What’s this fiery Nigerian journalist offering as ‘a tapestry of love and colour on a personal journey of discovery’, as she turns 70
She tells whoever cares to listen that she was ‘born in the Age of the Dinosaur’, but one thing you can say of this woman, fondly known and called Tola Adenle, is that she’s not stuck in the past.
That past included being a teacher (in elementary and secondary schools); a secretary or, in her words, a “go-fer (at the World Bank) who worked for food and my college tuition while spouse attended grad school” and nursing two children; a journalist at a regional newspaper, while on a one- year mandatory national service for fresh graduates of institutions of higher learning in Nigeria; a publisher of a bi-monthly woman’s magazine, and, for about nine years, a columnist or, as she prefers it, essayist on a Sunday newspaper which morphed into another newspaper where she continued to have her weekly essays published till 26 December 2010.
In her last essay that Boxing Day of 2010, she had written: If you’ll excuse me, dear friends, I have some things — though not necessarily any more challenging or interesting than these essays — that beckon, and must say farewell! (Never mind her bluntness, she is a lady).
Yet, it was in retreating to the past that she rediscovered herself.
It started as a “leisurely hobby” to digitally archive her old articles. Then one of her four lovely daughters, ‘dragged’ her to the blogosphere and there came emotanafricana.com which became for her — someone who does not sit on the fence on issues — where to “not just to keep the brain busy but to continue to have a ready outlet to share my thoughts, and commentaries by others on my favourite subjects.”
One of those subjects is the Aṣọ Òkè, the textiles common to the folk in Western Nigeria. I love Yoruba’s Aṣọ Òkè, and I particularly love the very old ones of which I’m a lucky owner of a few, she admits not vaingloriously.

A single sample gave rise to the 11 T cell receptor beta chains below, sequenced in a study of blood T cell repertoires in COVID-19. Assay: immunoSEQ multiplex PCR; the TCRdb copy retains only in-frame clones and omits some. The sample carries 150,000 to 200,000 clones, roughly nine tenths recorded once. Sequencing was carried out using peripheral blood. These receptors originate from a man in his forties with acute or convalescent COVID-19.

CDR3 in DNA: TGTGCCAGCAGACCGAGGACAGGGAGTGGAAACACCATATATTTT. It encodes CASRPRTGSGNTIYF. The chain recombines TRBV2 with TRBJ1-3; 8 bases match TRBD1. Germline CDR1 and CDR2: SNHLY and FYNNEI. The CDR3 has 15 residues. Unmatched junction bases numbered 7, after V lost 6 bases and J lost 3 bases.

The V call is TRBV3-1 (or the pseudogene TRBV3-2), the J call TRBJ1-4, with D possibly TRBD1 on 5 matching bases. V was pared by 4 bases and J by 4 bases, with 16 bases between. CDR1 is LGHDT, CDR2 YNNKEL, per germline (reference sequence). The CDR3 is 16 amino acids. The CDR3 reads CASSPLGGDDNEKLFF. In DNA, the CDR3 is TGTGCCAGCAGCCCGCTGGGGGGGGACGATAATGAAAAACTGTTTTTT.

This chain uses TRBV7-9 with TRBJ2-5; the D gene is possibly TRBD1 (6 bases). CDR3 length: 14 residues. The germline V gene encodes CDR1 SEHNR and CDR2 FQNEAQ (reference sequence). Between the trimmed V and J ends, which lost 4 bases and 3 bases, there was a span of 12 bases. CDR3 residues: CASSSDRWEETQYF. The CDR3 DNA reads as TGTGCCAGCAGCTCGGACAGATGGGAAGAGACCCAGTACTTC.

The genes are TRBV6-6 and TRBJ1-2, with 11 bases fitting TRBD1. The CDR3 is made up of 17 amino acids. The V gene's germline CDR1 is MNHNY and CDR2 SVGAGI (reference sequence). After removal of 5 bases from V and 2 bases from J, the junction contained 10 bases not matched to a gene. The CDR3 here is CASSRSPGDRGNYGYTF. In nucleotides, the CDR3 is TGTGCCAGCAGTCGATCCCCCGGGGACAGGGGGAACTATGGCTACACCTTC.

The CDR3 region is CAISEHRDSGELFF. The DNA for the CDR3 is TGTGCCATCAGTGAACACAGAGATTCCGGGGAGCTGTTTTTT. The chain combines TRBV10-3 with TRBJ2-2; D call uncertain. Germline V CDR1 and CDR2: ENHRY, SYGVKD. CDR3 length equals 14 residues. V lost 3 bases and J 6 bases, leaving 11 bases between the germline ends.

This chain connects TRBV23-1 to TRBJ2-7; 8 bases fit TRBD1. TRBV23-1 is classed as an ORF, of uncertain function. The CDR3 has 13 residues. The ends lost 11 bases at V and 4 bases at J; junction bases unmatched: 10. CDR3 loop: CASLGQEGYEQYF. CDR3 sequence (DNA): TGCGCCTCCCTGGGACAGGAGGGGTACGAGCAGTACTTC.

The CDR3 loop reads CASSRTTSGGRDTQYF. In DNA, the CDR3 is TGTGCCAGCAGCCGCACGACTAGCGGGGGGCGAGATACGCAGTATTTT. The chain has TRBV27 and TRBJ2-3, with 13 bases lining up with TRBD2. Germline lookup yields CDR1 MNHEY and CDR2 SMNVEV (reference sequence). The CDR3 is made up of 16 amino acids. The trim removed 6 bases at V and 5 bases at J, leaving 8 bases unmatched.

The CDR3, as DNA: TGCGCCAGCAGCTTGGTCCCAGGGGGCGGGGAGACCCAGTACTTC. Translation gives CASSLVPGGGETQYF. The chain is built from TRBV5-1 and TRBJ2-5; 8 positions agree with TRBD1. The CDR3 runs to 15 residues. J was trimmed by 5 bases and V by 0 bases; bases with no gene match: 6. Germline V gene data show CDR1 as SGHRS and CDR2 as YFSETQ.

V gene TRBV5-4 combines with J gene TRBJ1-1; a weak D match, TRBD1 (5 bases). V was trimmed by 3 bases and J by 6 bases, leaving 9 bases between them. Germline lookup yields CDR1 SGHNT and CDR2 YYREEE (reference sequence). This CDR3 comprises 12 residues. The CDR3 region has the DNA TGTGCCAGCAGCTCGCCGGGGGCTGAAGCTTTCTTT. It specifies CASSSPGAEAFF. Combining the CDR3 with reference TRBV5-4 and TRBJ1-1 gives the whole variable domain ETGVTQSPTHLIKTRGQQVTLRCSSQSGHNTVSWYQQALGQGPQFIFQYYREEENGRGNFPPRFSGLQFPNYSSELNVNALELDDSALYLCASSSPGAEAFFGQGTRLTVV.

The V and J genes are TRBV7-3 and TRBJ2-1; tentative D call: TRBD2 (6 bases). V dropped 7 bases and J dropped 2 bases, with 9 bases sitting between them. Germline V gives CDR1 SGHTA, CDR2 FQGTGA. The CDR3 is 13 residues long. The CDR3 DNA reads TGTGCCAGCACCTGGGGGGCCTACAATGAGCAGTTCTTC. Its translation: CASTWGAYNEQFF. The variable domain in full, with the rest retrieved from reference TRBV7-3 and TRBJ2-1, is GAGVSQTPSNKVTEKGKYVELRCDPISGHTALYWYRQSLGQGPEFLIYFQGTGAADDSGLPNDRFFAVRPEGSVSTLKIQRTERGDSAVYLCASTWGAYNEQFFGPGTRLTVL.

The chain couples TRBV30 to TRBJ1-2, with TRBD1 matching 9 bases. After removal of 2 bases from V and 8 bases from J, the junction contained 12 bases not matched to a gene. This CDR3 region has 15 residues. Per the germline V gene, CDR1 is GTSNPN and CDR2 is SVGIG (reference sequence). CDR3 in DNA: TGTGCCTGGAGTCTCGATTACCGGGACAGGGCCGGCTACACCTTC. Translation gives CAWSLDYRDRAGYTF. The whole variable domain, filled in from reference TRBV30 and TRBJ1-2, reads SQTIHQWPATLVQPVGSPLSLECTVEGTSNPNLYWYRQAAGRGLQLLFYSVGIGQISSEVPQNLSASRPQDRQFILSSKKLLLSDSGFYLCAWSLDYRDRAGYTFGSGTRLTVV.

So, on her blog, she gave ample coverage to these textiles, and as her followers loved them all, she decided to develop a book therefrom. After working on it for about three years, it is ready.
It’s a 144-page book fit for the coffee-table in homes and offices where culture is valued, as well as in good reference libraries. According to her: AṢỌ ÒKÈ YORUBA starts where books and publications that I have seen on our beloved textiles stopped. It’s not only generously illustrated with photographs — a very few of which have been on the blog under various Yoruba History & Culture categories — but have the stories of clothes told.
There is a whole chapter, A CRASH COURSE ON YORUBA ALPHABETS, PRONUNCIATIONS, ACCENTS to help readers who are non-Yorubas with simple understanding of the various words.
There are also some magnificent photographs, from a visit to a sales gallery in the UK, the Adire African Gallery last December. It is of a silk SANYAN from Yorubas’ sericulture past.
Pardon my being the one saying so, I believe AṢỌ ÒKÈ YORUBA will one day achieve the goal and hope I have for it: a reference and guide book that will be counted among the go-to books on Yoruba textiles and textile history and technology.
Hype or not, you would find out when you pick up your copy of the book, available only online. Limited copies will be released in Nigeria, on 2 April, when she celebrates her 70th birthday, in a city she and her hydro-geologist husband, Depo Adenle, call one of their favourite cities: Ibadan…city of ancient warriors and history-making scholars/ bestriding the altars of the living and the dead (Onyeka Dike, Ibadan Revamped, 2011). Happens to be my own favourite city too.
OBE, Fellow of the Nigerian Guild of Editors and Commonwealth Professional Fellow is the Founder/Director, The Journalism Clinic.